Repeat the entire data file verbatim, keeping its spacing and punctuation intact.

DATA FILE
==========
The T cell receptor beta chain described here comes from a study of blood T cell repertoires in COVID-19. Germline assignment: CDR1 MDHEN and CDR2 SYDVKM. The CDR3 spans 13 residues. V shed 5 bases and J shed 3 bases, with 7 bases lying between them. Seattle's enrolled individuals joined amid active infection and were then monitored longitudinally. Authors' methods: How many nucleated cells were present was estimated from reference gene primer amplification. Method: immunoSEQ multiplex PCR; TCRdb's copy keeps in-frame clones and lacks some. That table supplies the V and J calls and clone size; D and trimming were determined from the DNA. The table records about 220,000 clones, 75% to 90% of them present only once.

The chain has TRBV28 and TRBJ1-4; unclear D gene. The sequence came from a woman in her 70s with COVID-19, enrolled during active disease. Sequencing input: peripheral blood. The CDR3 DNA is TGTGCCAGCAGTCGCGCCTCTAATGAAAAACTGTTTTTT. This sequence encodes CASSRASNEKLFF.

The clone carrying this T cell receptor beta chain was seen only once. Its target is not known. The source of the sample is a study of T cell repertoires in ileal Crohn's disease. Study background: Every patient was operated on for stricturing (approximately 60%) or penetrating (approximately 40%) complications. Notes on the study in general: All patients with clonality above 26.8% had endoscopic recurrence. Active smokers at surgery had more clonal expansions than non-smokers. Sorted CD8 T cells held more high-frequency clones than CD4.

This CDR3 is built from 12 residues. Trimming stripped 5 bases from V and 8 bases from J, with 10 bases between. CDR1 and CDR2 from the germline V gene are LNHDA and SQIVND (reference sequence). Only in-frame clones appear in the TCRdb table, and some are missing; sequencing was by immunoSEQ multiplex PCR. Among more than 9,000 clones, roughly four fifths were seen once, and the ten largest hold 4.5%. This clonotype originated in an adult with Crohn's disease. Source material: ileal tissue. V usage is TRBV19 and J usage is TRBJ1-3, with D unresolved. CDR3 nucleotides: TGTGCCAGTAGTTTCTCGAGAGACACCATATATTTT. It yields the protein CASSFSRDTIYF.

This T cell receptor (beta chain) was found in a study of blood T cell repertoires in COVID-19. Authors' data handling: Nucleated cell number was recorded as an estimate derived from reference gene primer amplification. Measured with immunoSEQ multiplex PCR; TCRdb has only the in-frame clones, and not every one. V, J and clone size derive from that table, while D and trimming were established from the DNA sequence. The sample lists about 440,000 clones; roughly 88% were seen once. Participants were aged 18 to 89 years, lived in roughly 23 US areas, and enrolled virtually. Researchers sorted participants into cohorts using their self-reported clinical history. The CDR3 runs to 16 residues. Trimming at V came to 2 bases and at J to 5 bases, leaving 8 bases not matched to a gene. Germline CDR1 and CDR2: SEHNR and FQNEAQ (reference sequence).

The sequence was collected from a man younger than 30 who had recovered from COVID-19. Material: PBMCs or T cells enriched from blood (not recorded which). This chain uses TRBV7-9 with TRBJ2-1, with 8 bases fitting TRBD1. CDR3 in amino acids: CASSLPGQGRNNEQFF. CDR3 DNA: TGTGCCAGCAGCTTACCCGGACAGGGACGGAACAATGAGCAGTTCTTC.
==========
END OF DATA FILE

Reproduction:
The T cell receptor beta chain described here comes from a study of blood T cell repertoires in COVID-19. Germline assignment: CDR1 MDHEN and CDR2 SYDVKM. The CDR3 spans 13 residues. V shed 5 bases and J shed 3 bases, with 7 bases lying between them. Seattle's enrolled individuals joined amid active infection and were then monitored longitudinally. Authors' methods: How many nucleated cells were present was estimated from reference gene primer amplification. Method: immunoSEQ multiplex PCR; TCRdb's copy keeps in-frame clones and lacks some. That table supplies the V and J calls and clone size; D and trimming were determined from the DNA. The table records about 220,000 clones, 75% to 90% of them present only once.

The chain has TRBV28 and TRBJ1-4; unclear D gene. The sequence came from a woman in her 70s with COVID-19, enrolled during active disease. Sequencing input: peripheral blood. The CDR3 DNA is TGTGCCAGCAGTCGCGCCTCTAATGAAAAACTGTTTTTT. This sequence encodes CASSRASNEKLFF.

The clone carrying this T cell receptor beta chain was seen only once. Its target is not known. The source of the sample is a study of T cell repertoires in ileal Crohn's disease. Study background: Every patient was operated on for stricturing (approximately 60%) or penetrating (approximately 40%) complications. Notes on the study in general: All patients with clonality above 26.8% had endoscopic recurrence. Active smokers at surgery had more clonal expansions than non-smokers. Sorted CD8 T cells held more high-frequency clones than CD4.

This CDR3 is built from 12 residues. Trimming stripped 5 bases from V and 8 bases from J, with 10 bases between. CDR1 and CDR2 from the germline V gene are LNHDA and SQIVND (reference sequence). Only in-frame clones appear in the TCRdb table, and some are missing; sequencing was by immunoSEQ multiplex PCR. Among more than 9,000 clones, roughly four fifths were seen once, and the ten largest hold 4.5%. This clonotype originated in an adult with Crohn's disease. Source material: ileal tissue. V usage is TRBV19 and J usage is TRBJ1-3, with D unresolved. CDR3 nucleotides: TGTGCCAGTAGTTTCTCGAGAGACACCATATATTTT. It yields the protein CASSFSRDTIYF.

This T cell receptor (beta chain) was found in a study of blood T cell repertoires in COVID-19. Authors' data handling: Nucleated cell number was recorded as an estimate derived from reference gene primer amplification. Measured with immunoSEQ multiplex PCR; TCRdb has only the in-frame clones, and not every one. V, J and clone size derive from that table, while D and trimming were established from the DNA sequence. The sample lists about 440,000 clones; roughly 88% were seen once. Participants were aged 18 to 89 years, lived in roughly 23 US areas, and enrolled virtually. Researchers sorted participants into cohorts using their self-reported clinical history. The CDR3 runs to 16 residues. Trimming at V came to 2 bases and at J to 5 bases, leaving 8 bases not matched to a gene. Germline CDR1 and CDR2: SEHNR and FQNEAQ (reference sequence).

The sequence was collected from a man younger than 30 who had recovered from COVID-19. Material: PBMCs or T cells enriched from blood (not recorded which). This chain uses TRBV7-9 with TRBJ2-1, with 8 bases fitting TRBD1. CDR3 in amino acids: CASSLPGQGRNNEQFF. CDR3 DNA: TGTGCCAGCAGCTTACCCGGACAGGGACGGAACAATGAGCAGTTCTTC.